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During 1984 and 1985, blood samples were obtained from 271 dogs that were suspected of having borreliosis. The dogs lived in areas known to be infested with ticks and had been examined because of limb/joint disorders or for unknown illnesses marked by fever, anorexia, or fatigue. Lameness had been the most frequently reported clinical manifestation. Analyses of serum specimens, by an indirect fluorescent antibody (IFA) method or by an ELISA, detected antibodies to Borrelia burgdorferi, the etiologic agent of borreliosis in dogs and of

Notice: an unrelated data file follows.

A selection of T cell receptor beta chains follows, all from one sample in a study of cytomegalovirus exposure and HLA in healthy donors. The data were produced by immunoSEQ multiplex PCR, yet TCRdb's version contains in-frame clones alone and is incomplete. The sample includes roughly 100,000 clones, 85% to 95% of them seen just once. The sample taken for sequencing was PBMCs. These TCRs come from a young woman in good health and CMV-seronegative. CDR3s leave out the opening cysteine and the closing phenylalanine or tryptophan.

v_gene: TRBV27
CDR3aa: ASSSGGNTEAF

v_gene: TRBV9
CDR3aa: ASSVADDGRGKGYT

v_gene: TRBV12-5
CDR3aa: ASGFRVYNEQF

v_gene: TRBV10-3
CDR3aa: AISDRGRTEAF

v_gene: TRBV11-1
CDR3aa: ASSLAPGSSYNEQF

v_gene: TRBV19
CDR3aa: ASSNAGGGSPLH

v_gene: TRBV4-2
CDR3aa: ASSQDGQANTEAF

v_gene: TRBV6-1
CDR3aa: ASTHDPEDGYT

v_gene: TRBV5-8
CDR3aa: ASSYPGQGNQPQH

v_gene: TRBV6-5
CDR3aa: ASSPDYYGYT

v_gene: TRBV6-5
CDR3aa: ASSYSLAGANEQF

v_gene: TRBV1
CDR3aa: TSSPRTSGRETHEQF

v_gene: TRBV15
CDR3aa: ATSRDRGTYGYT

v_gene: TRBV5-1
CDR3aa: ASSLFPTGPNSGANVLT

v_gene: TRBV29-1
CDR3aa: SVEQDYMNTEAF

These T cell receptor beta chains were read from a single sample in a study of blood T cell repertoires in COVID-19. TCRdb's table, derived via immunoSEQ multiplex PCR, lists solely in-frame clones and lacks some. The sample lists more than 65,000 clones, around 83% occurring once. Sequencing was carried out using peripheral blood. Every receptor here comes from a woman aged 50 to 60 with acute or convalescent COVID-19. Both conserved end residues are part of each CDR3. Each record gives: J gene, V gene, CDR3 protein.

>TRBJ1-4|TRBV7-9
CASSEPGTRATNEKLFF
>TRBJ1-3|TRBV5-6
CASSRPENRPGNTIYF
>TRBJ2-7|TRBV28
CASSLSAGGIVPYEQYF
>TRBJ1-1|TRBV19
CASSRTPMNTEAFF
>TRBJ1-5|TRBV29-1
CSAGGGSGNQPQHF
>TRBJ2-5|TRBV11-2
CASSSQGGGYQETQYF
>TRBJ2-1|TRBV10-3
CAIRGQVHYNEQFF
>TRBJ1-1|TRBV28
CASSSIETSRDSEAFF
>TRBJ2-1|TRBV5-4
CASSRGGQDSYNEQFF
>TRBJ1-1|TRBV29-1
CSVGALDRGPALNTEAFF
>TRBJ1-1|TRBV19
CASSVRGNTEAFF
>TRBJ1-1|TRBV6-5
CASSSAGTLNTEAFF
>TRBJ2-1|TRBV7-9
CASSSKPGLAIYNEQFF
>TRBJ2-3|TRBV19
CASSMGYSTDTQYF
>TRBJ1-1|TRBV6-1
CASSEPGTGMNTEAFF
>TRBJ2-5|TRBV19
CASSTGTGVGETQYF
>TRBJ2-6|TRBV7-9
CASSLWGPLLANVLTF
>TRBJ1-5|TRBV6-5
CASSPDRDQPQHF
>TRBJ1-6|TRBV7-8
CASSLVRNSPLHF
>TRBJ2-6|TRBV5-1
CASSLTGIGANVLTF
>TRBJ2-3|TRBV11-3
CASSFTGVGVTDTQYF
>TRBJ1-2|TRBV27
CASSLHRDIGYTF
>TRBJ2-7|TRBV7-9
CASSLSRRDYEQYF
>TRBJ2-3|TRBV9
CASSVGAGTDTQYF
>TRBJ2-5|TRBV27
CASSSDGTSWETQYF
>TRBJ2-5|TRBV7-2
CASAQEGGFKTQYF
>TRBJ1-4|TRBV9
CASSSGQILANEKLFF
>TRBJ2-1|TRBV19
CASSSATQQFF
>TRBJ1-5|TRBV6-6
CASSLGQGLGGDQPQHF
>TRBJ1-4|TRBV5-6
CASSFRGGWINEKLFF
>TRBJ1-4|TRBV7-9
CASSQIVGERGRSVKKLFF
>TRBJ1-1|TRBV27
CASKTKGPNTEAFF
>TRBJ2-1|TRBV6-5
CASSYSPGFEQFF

Lyme disease in human beings. Antibody to B burgdorferi was detected in 76.3% of 114 specimens from dogs living in the lower Hudson Valley region of New York State (predominantly Westchester County), in 66.5% of 155 specimens from dogs from southern Connecticut, and in single specimens from dogs from Rhode Island and California. Geometric mean antibody titers peaked during the winter. Results of IFA tests and ELISA were in agreement, but the latter method yielded less variable results, had greater sensitivity, and was more easily standardized. Five dogs from New York State and Connecticut seropositive to B burgdorferi had developed kidney disorders during or after episodes of intermittent lameness. Application of murine monoclonal antibody in an IFA procedure verified the presence of B burgdorferi in renal cortical tissues from one dog.